Reaching its 150th birthday in 2008, Macy’s Inc. has emerged as an American household icon over the past few decades. Macy’s sells a range of merchandise, including men’s, women’s, and children’s apparel, accessories, cosmetics, home furnishings, and other consumer goods. Since its merger with Federated Department Stores in 1994 and May Department stores in 1995, Macy’s has been pursuing ways to be more creative and distinctive in meeting customer needs and in delivering exceptional values. In order to maintain its share of the department store market, Macy’s has been aggressively investing in a distinguished shopping experience with unique merchandise, exclusive fashion brands, online sites, and breakthrough marketing. However, the ‘Credit Crunch’ in 2007 and 2008 has led to a tremendous decline in consumer confidence, causing decreases in store sales and profits. Macy’s 2008 fourth quarter earnings showed a profit of $750 million. Demographics, consumer spending, and fashion trends drive demand in the department store industry. Macy’s has always faced tough competition in its geographical areas, including discounters, luxury stores, and mail order retailers. Macy's is distinct from warehouse stores in that it does not sell goods in bulk and operates at a higher price point.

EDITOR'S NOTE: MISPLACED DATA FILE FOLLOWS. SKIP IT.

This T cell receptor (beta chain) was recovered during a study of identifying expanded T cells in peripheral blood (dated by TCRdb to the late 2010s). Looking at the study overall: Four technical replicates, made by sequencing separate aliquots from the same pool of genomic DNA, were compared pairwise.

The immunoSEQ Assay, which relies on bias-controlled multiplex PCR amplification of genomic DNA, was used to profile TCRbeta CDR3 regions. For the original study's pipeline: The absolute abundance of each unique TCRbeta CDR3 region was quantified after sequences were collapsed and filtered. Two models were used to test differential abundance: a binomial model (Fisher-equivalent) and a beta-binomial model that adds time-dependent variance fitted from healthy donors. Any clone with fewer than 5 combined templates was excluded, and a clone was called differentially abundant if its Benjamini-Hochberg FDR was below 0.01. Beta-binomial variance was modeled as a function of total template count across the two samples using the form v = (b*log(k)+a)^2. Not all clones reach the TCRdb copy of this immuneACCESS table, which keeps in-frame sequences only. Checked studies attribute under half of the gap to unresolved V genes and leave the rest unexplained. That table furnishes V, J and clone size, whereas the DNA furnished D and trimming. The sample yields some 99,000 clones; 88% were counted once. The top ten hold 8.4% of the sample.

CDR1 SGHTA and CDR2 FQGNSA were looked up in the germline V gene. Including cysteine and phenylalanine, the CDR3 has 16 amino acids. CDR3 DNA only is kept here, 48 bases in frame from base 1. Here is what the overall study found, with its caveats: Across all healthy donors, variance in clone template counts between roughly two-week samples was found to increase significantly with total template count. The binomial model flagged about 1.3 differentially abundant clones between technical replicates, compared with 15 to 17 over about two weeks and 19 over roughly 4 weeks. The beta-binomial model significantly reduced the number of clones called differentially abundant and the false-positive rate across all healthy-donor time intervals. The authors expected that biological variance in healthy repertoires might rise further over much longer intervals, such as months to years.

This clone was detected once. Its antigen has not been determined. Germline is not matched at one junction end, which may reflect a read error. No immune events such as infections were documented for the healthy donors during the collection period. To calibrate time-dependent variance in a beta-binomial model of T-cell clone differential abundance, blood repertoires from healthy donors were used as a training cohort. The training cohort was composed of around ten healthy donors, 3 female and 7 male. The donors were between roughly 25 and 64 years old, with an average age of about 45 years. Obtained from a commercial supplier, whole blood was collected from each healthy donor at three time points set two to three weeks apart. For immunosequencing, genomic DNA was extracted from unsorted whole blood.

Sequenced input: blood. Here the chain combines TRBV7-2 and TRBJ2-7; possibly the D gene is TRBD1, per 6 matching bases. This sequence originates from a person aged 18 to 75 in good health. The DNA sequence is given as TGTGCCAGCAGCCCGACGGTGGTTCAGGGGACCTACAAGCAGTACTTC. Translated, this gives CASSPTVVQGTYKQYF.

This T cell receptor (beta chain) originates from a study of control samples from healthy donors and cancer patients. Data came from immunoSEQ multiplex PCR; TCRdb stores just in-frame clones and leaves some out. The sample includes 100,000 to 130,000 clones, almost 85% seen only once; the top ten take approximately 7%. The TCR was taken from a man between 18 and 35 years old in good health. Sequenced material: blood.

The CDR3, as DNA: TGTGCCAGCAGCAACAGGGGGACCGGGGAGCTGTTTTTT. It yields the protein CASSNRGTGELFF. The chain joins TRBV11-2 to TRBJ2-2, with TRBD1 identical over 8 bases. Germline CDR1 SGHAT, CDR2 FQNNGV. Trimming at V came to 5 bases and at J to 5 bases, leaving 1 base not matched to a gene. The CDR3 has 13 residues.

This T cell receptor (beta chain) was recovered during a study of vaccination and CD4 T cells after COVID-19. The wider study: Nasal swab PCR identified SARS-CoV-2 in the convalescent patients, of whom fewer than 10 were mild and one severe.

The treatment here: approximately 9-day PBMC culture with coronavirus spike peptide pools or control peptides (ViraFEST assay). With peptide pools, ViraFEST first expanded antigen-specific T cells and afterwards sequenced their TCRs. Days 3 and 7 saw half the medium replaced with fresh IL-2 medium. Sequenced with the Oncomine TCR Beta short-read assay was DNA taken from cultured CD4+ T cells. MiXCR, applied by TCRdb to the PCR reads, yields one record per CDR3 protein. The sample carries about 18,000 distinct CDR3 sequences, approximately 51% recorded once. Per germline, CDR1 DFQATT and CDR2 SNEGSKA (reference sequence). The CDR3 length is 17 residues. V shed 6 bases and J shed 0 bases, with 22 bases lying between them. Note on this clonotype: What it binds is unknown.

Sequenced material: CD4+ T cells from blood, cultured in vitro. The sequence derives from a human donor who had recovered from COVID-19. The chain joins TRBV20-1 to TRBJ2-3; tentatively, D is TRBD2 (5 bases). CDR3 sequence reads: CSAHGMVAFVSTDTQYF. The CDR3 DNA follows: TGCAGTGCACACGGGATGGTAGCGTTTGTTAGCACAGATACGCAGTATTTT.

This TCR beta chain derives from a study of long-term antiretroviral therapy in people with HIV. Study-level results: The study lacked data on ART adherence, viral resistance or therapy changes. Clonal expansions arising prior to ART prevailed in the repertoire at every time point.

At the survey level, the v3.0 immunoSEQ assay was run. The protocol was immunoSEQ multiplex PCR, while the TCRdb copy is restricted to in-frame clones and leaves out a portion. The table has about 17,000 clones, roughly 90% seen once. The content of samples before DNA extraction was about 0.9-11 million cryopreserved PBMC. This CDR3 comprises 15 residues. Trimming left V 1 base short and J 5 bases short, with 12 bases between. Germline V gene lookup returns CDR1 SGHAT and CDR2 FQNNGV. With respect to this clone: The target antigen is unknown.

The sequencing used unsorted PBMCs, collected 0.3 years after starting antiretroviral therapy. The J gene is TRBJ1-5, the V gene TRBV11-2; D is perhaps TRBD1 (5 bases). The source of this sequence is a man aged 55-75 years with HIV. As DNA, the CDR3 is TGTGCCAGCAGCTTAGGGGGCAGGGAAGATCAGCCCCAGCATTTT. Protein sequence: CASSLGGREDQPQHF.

The company has launched localization initiative in division consolidation, aiming to accelerate its sales growth and increase profitability. This localization strategy is a locally driven merchandising project to put more region specific products in the local Macy’s stores they shop. The My Macy’s program was launched in February 2008.
Market Needs and Trends
Fifty years ago, most department stores were independent retail stores that offered one stop shopping for the average consumer. Over time, these stores would be slowly transformed into today’s shopping mall. Department stores have served as ‘anchors’ in over 1,200 shopping malls. It has been